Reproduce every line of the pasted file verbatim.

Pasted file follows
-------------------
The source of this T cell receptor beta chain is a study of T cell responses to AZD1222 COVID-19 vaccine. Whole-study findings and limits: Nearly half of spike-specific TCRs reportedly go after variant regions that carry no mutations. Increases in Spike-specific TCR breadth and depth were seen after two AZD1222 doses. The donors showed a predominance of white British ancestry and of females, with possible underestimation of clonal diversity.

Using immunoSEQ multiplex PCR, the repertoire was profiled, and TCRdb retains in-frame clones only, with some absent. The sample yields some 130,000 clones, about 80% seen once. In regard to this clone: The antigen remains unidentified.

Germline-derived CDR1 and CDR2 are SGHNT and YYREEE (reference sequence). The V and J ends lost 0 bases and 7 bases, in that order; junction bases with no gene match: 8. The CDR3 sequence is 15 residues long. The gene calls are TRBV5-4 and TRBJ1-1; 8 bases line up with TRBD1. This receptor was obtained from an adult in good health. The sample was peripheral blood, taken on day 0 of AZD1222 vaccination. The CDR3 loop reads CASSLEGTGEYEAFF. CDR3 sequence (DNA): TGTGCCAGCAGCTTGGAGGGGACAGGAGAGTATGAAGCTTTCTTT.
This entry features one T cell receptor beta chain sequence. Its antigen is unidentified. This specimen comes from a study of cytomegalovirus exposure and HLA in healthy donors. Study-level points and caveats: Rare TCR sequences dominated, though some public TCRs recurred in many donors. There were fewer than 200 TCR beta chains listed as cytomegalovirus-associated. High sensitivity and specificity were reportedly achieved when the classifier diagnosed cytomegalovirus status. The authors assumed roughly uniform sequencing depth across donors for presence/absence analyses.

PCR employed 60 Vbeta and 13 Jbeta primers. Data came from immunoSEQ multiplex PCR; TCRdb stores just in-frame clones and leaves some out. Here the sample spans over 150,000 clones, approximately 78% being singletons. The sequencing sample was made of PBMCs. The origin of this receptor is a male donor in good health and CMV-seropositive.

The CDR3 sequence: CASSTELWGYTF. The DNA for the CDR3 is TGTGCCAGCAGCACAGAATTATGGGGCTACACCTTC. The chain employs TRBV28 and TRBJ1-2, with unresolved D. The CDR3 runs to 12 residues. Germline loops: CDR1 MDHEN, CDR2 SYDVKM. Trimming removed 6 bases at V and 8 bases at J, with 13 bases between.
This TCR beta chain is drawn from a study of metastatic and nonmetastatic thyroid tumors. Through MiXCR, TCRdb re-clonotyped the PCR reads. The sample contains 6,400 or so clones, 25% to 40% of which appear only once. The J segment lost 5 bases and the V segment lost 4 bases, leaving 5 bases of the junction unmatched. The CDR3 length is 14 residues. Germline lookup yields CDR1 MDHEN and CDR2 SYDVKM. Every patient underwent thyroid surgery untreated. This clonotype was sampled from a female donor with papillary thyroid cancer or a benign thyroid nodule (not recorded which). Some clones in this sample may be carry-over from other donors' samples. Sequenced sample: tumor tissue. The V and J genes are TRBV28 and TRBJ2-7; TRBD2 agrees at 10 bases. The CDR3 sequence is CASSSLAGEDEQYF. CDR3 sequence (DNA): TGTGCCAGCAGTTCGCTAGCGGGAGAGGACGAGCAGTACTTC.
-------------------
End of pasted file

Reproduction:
The source of this T cell receptor beta chain is a study of T cell responses to AZD1222 COVID-19 vaccine. Whole-study findings and limits: Nearly half of spike-specific TCRs reportedly go after variant regions that carry no mutations. Increases in Spike-specific TCR breadth and depth were seen after two AZD1222 doses. The donors showed a predominance of white British ancestry and of females, with possible underestimation of clonal diversity.

Using immunoSEQ multiplex PCR, the repertoire was profiled, and TCRdb retains in-frame clones only, with some absent. The sample yields some 130,000 clones, about 80% seen once. In regard to this clone: The antigen remains unidentified.

Germline-derived CDR1 and CDR2 are SGHNT and YYREEE (reference sequence). The V and J ends lost 0 bases and 7 bases, in that order; junction bases with no gene match: 8. The CDR3 sequence is 15 residues long. The gene calls are TRBV5-4 and TRBJ1-1; 8 bases line up with TRBD1. This receptor was obtained from an adult in good health. The sample was peripheral blood, taken on day 0 of AZD1222 vaccination. The CDR3 loop reads CASSLEGTGEYEAFF. CDR3 sequence (DNA): TGTGCCAGCAGCTTGGAGGGGACAGGAGAGTATGAAGCTTTCTTT.
This entry features one T cell receptor beta chain sequence. Its antigen is unidentified. This specimen comes from a study of cytomegalovirus exposure and HLA in healthy donors. Study-level points and caveats: Rare TCR sequences dominated, though some public TCRs recurred in many donors. There were fewer than 200 TCR beta chains listed as cytomegalovirus-associated. High sensitivity and specificity were reportedly achieved when the classifier diagnosed cytomegalovirus status. The authors assumed roughly uniform sequencing depth across donors for presence/absence analyses.

PCR employed 60 Vbeta and 13 Jbeta primers. Data came from immunoSEQ multiplex PCR; TCRdb stores just in-frame clones and leaves some out. Here the sample spans over 150,000 clones, approximately 78% being singletons. The sequencing sample was made of PBMCs. The origin of this receptor is a male donor in good health and CMV-seropositive.

The CDR3 sequence: CASSTELWGYTF. The DNA for the CDR3 is TGTGCCAGCAGCACAGAATTATGGGGCTACACCTTC. The chain employs TRBV28 and TRBJ1-2, with unresolved D. The CDR3 runs to 12 residues. Germline loops: CDR1 MDHEN, CDR2 SYDVKM. Trimming removed 6 bases at V and 8 bases at J, with 13 bases between.
This TCR beta chain is drawn from a study of metastatic and nonmetastatic thyroid tumors. Through MiXCR, TCRdb re-clonotyped the PCR reads. The sample contains 6,400 or so clones, 25% to 40% of which appear only once. The J segment lost 5 bases and the V segment lost 4 bases, leaving 5 bases of the junction unmatched. The CDR3 length is 14 residues. Germline lookup yields CDR1 MDHEN and CDR2 SYDVKM. Every patient underwent thyroid surgery untreated. This clonotype was sampled from a female donor with papillary thyroid cancer or a benign thyroid nodule (not recorded which). Some clones in this sample may be carry-over from other donors' samples. Sequenced sample: tumor tissue. The V and J genes are TRBV28 and TRBJ2-7; TRBD2 agrees at 10 bases. The CDR3 sequence is CASSSLAGEDEQYF. CDR3 sequence (DNA): TGTGCCAGCAGTTCGCTAGCGGGAGAGGACGAGCAGTACTTC.